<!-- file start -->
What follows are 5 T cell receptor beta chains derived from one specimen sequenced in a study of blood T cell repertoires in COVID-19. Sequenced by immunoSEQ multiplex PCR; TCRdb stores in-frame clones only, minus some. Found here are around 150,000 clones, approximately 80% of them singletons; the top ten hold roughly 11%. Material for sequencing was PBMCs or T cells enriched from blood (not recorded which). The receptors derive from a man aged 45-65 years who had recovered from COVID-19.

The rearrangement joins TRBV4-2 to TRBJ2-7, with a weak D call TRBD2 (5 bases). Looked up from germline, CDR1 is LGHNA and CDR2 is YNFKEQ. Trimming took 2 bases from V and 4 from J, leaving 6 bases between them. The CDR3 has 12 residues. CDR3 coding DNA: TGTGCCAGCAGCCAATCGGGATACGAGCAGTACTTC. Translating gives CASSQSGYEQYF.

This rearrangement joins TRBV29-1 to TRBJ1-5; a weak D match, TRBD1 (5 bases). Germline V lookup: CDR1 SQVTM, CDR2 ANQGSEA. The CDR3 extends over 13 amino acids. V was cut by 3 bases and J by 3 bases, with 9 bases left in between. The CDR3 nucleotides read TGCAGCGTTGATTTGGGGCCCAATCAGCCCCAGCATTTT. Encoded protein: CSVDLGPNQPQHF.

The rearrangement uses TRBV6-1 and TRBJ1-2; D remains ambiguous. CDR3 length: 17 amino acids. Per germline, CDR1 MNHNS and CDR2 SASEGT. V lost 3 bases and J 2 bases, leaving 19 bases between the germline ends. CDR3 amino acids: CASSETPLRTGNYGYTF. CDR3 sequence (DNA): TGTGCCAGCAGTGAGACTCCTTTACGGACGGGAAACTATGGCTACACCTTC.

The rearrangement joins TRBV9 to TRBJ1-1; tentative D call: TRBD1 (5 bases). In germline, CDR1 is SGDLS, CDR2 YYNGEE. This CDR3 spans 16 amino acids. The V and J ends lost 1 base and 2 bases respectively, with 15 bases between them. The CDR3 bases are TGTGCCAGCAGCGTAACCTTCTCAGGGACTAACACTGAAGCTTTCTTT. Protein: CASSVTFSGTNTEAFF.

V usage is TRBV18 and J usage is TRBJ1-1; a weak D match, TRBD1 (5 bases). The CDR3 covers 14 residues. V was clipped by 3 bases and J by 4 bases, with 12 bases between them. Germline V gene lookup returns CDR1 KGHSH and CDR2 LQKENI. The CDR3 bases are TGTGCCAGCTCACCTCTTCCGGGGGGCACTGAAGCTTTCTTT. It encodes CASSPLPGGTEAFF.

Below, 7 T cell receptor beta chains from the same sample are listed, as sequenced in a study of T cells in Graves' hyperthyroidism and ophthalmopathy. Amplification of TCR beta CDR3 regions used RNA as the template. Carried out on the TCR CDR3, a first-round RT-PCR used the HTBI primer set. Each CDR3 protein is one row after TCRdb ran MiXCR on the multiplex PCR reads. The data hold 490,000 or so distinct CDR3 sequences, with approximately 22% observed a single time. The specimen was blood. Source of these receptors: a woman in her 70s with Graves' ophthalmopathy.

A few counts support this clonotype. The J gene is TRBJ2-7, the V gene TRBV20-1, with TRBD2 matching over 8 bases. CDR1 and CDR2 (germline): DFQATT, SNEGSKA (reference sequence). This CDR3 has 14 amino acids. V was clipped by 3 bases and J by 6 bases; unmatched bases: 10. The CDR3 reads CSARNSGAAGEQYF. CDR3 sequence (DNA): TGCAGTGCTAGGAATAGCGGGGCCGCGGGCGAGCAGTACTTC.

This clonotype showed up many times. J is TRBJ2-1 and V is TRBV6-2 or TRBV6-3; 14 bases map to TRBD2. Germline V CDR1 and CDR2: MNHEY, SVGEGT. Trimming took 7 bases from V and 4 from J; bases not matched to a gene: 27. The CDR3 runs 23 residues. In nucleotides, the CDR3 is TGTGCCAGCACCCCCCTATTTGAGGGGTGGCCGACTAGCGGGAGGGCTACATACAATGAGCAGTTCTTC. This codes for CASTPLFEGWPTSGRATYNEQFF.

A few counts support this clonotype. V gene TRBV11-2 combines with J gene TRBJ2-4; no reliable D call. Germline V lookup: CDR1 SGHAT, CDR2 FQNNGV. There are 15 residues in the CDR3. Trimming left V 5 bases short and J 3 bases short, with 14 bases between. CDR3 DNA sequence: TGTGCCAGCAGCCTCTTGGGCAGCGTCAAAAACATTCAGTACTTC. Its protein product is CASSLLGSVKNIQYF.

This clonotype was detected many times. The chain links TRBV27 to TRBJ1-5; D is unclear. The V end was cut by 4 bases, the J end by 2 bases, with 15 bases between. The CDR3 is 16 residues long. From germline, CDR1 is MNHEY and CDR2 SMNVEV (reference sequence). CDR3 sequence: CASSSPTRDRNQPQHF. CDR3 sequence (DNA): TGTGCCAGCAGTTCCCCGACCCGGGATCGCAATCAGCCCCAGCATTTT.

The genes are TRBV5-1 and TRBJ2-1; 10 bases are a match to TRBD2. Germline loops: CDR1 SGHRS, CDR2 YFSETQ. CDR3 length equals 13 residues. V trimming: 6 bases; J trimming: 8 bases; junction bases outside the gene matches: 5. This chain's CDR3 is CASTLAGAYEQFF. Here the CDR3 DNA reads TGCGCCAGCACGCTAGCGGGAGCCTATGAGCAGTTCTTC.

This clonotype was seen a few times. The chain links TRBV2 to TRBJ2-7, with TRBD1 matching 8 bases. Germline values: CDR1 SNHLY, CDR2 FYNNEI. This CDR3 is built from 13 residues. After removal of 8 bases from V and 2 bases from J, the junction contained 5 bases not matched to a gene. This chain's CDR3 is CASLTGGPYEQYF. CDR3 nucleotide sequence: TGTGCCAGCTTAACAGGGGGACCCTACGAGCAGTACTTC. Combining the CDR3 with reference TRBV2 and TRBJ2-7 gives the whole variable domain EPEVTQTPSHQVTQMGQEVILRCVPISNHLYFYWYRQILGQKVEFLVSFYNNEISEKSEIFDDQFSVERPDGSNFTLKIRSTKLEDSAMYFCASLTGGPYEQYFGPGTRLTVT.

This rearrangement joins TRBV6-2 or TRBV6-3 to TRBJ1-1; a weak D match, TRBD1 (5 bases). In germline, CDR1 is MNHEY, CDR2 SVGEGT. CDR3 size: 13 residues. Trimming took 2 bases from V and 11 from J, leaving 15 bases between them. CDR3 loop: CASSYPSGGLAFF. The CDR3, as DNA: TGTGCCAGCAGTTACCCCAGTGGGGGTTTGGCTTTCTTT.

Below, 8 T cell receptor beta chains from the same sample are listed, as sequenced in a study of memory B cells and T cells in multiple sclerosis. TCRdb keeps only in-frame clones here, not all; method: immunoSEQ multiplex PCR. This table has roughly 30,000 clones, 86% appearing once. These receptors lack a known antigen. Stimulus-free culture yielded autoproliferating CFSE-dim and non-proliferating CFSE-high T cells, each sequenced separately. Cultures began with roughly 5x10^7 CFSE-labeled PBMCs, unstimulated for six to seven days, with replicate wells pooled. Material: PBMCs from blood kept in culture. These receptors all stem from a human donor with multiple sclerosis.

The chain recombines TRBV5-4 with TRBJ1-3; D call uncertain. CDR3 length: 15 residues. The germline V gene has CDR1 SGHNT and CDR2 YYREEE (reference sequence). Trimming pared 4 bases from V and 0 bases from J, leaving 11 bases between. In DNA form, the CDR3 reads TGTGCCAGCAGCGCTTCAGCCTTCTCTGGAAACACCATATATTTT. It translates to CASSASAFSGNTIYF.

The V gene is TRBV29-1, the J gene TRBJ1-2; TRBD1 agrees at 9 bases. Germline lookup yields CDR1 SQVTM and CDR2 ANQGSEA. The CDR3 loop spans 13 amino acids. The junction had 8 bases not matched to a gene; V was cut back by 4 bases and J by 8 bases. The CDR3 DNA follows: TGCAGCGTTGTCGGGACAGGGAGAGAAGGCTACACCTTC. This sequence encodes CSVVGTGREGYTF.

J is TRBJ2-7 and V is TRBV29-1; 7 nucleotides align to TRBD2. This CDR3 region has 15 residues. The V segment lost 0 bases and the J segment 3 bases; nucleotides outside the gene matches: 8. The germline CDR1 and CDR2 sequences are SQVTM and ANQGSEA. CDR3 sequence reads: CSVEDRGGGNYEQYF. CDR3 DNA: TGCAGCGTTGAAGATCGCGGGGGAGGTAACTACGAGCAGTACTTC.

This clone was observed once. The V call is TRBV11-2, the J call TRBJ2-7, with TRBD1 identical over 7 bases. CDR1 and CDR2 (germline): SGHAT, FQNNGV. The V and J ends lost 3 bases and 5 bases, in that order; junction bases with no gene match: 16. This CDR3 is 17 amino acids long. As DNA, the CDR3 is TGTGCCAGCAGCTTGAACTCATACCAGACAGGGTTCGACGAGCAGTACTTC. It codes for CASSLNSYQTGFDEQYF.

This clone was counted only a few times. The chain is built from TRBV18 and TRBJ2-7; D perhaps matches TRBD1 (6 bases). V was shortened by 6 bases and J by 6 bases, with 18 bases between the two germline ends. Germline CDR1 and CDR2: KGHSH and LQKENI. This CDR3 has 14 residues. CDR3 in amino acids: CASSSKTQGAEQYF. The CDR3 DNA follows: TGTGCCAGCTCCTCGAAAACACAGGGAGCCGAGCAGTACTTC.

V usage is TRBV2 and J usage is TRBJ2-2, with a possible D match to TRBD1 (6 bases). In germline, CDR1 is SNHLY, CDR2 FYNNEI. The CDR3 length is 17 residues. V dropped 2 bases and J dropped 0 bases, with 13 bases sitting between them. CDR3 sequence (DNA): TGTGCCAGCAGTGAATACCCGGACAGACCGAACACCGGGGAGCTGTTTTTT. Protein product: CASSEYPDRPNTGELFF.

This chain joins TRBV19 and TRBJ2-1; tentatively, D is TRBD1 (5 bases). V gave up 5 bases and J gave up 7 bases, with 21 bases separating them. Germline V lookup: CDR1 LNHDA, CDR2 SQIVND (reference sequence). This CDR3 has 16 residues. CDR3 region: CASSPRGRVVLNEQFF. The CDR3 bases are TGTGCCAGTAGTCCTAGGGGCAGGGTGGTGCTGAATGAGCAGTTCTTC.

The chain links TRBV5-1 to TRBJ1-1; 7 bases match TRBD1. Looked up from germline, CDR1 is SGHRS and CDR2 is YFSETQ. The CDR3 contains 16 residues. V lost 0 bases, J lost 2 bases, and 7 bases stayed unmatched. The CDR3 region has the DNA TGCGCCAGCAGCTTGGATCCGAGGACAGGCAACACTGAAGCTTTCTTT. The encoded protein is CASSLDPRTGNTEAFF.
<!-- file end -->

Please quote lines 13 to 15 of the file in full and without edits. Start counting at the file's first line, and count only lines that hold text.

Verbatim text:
This clonotype was seen a few times. The chain links TRBV2 to TRBJ2-7, with TRBD1 matching 8 bases. Germline values: CDR1 SNHLY, CDR2 FYNNEI. This CDR3 is built from 13 residues. After removal of 8 bases from V and 2 bases from J, the junction contained 5 bases not matched to a gene. This chain's CDR3 is CASLTGGPYEQYF. CDR3 nucleotide sequence: TGTGCCAGCTTAACAGGGGGACCCTACGAGCAGTACTTC. Combining the CDR3 with reference TRBV2 and TRBJ2-7 gives the whole variable domain EPEVTQTPSHQVTQMGQEVILRCVPISNHLYFYWYRQILGQKVEFLVSFYNNEISEKSEIFDDQFSVERPDGSNFTLKIRSTKLEDSAMYFCASLTGGPYEQYFGPGTRLTVT.

This rearrangement joins TRBV6-2 or TRBV6-3 to TRBJ1-1; a weak D match, TRBD1 (5 bases). In germline, CDR1 is MNHEY, CDR2 SVGEGT. CDR3 size: 13 residues. Trimming took 2 bases from V and 11 from J, leaving 15 bases between them. CDR3 loop: CASSYPSGGLAFF. The CDR3, as DNA: TGTGCCAGCAGTTACCCCAGTGGGGGTTTGGCTTTCTTT.

Below, 8 T cell receptor beta chains from the same sample are listed, as sequenced in a study of memory B cells and T cells in multiple sclerosis. TCRdb keeps only in-frame clones here, not all; method: immunoSEQ multiplex PCR. This table has roughly 30,000 clones, 86% appearing once. These receptors lack a known antigen. Stimulus-free culture yielded autoproliferating CFSE-dim and non-proliferating CFSE-high T cells, each sequenced separately. Cultures began with roughly 5x10^7 CFSE-labeled PBMCs, unstimulated for six to seven days, with replicate wells pooled. Material: PBMCs from blood kept in culture. These receptors all stem from a human donor with multiple sclerosis.